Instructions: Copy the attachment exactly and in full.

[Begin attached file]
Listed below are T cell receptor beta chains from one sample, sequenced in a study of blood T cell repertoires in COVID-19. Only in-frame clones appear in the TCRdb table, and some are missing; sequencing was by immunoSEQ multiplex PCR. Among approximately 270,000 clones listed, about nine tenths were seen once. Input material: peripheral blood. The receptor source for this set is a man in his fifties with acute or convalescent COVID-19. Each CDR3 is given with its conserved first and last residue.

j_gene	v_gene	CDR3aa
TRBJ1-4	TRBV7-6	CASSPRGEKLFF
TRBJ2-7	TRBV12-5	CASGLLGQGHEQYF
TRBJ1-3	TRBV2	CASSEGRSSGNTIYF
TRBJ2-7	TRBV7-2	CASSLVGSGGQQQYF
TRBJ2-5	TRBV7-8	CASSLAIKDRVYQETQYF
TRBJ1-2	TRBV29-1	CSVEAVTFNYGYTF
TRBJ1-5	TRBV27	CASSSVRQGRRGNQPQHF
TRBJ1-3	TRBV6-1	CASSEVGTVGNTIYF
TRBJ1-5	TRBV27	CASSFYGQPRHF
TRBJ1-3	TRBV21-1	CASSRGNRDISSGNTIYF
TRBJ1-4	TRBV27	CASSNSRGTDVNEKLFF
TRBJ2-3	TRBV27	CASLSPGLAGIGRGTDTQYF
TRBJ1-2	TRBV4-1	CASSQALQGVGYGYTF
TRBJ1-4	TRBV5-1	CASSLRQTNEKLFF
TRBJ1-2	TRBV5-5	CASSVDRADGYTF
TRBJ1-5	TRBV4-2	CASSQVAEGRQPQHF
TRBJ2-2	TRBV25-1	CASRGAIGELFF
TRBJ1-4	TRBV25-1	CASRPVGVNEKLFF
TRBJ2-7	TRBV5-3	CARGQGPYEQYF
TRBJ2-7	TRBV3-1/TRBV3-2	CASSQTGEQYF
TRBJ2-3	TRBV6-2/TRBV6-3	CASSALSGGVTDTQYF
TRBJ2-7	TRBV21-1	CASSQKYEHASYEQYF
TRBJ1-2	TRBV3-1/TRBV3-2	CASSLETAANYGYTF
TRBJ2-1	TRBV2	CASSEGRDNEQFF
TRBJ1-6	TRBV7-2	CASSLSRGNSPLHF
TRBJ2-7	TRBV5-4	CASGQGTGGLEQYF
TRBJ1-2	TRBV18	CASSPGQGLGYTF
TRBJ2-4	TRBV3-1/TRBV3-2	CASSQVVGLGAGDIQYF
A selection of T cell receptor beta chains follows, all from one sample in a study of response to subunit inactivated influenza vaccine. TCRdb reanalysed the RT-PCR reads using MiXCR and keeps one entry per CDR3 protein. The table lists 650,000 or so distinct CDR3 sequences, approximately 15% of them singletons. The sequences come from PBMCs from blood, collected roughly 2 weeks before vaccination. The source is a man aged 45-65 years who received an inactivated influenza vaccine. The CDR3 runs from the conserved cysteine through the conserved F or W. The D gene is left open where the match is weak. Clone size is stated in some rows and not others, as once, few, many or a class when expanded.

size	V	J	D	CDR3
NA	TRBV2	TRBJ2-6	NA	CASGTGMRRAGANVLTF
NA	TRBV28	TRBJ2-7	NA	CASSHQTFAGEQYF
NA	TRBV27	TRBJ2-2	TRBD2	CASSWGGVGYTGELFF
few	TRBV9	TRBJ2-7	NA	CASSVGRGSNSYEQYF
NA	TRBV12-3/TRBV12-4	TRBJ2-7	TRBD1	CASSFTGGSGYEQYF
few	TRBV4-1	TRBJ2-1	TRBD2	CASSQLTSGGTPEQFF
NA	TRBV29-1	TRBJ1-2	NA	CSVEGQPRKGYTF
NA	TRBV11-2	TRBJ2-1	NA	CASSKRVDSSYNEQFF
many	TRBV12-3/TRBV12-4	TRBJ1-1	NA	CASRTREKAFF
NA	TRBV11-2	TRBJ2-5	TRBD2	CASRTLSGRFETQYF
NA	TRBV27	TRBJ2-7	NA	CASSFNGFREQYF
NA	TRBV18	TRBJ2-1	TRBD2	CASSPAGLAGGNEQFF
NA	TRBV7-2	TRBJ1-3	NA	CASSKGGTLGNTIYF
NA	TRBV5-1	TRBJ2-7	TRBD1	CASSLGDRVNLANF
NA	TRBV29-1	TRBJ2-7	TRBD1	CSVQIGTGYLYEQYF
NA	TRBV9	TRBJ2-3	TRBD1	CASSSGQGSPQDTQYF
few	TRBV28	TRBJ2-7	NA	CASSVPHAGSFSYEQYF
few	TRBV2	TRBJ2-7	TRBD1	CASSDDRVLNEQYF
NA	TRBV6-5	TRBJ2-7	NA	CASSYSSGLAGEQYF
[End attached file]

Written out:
Listed below are T cell receptor beta chains from one sample, sequenced in a study of blood T cell repertoires in COVID-19. Only in-frame clones appear in the TCRdb table, and some are missing; sequencing was by immunoSEQ multiplex PCR. Among approximately 270,000 clones listed, about nine tenths were seen once. Input material: peripheral blood. The receptor source for this set is a man in his fifties with acute or convalescent COVID-19. Each CDR3 is given with its conserved first and last residue.

j_gene	v_gene	CDR3aa
TRBJ1-4	TRBV7-6	CASSPRGEKLFF
TRBJ2-7	TRBV12-5	CASGLLGQGHEQYF
TRBJ1-3	TRBV2	CASSEGRSSGNTIYF
TRBJ2-7	TRBV7-2	CASSLVGSGGQQQYF
TRBJ2-5	TRBV7-8	CASSLAIKDRVYQETQYF
TRBJ1-2	TRBV29-1	CSVEAVTFNYGYTF
TRBJ1-5	TRBV27	CASSSVRQGRRGNQPQHF
TRBJ1-3	TRBV6-1	CASSEVGTVGNTIYF
TRBJ1-5	TRBV27	CASSFYGQPRHF
TRBJ1-3	TRBV21-1	CASSRGNRDISSGNTIYF
TRBJ1-4	TRBV27	CASSNSRGTDVNEKLFF
TRBJ2-3	TRBV27	CASLSPGLAGIGRGTDTQYF
TRBJ1-2	TRBV4-1	CASSQALQGVGYGYTF
TRBJ1-4	TRBV5-1	CASSLRQTNEKLFF
TRBJ1-2	TRBV5-5	CASSVDRADGYTF
TRBJ1-5	TRBV4-2	CASSQVAEGRQPQHF
TRBJ2-2	TRBV25-1	CASRGAIGELFF
TRBJ1-4	TRBV25-1	CASRPVGVNEKLFF
TRBJ2-7	TRBV5-3	CARGQGPYEQYF
TRBJ2-7	TRBV3-1/TRBV3-2	CASSQTGEQYF
TRBJ2-3	TRBV6-2/TRBV6-3	CASSALSGGVTDTQYF
TRBJ2-7	TRBV21-1	CASSQKYEHASYEQYF
TRBJ1-2	TRBV3-1/TRBV3-2	CASSLETAANYGYTF
TRBJ2-1	TRBV2	CASSEGRDNEQFF
TRBJ1-6	TRBV7-2	CASSLSRGNSPLHF
TRBJ2-7	TRBV5-4	CASGQGTGGLEQYF
TRBJ1-2	TRBV18	CASSPGQGLGYTF
TRBJ2-4	TRBV3-1/TRBV3-2	CASSQVVGLGAGDIQYF
A selection of T cell receptor beta chains follows, all from one sample in a study of response to subunit inactivated influenza vaccine. TCRdb reanalysed the RT-PCR reads using MiXCR and keeps one entry per CDR3 protein. The table lists 650,000 or so distinct CDR3 sequences, approximately 15% of them singletons. The sequences come from PBMCs from blood, collected roughly 2 weeks before vaccination. The source is a man aged 45-65 years who received an inactivated influenza vaccine. The CDR3 runs from the conserved cysteine through the conserved F or W. The D gene is left open where the match is weak. Clone size is stated in some rows and not others, as once, few, many or a class when expanded.

size	V	J	D	CDR3
NA	TRBV2	TRBJ2-6	NA	CASGTGMRRAGANVLTF
NA	TRBV28	TRBJ2-7	NA	CASSHQTFAGEQYF
NA	TRBV27	TRBJ2-2	TRBD2	CASSWGGVGYTGELFF
few	TRBV9	TRBJ2-7	NA	CASSVGRGSNSYEQYF
NA	TRBV12-3/TRBV12-4	TRBJ2-7	TRBD1	CASSFTGGSGYEQYF
few	TRBV4-1	TRBJ2-1	TRBD2	CASSQLTSGGTPEQFF
NA	TRBV29-1	TRBJ1-2	NA	CSVEGQPRKGYTF
NA	TRBV11-2	TRBJ2-1	NA	CASSKRVDSSYNEQFF
many	TRBV12-3/TRBV12-4	TRBJ1-1	NA	CASRTREKAFF
NA	TRBV11-2	TRBJ2-5	TRBD2	CASRTLSGRFETQYF
NA	TRBV27	TRBJ2-7	NA	CASSFNGFREQYF
NA	TRBV18	TRBJ2-1	TRBD2	CASSPAGLAGGNEQFF
NA	TRBV7-2	TRBJ1-3	NA	CASSKGGTLGNTIYF
NA	TRBV5-1	TRBJ2-7	TRBD1	CASSLGDRVNLANF
NA	TRBV29-1	TRBJ2-7	TRBD1	CSVQIGTGYLYEQYF
NA	TRBV9	TRBJ2-3	TRBD1	CASSSGQGSPQDTQYF
few	TRBV28	TRBJ2-7	NA	CASSVPHAGSFSYEQYF
few	TRBV2	TRBJ2-7	TRBD1	CASSDDRVLNEQYF
NA	TRBV6-5	TRBJ2-7	NA	CASSYSSGLAGEQYF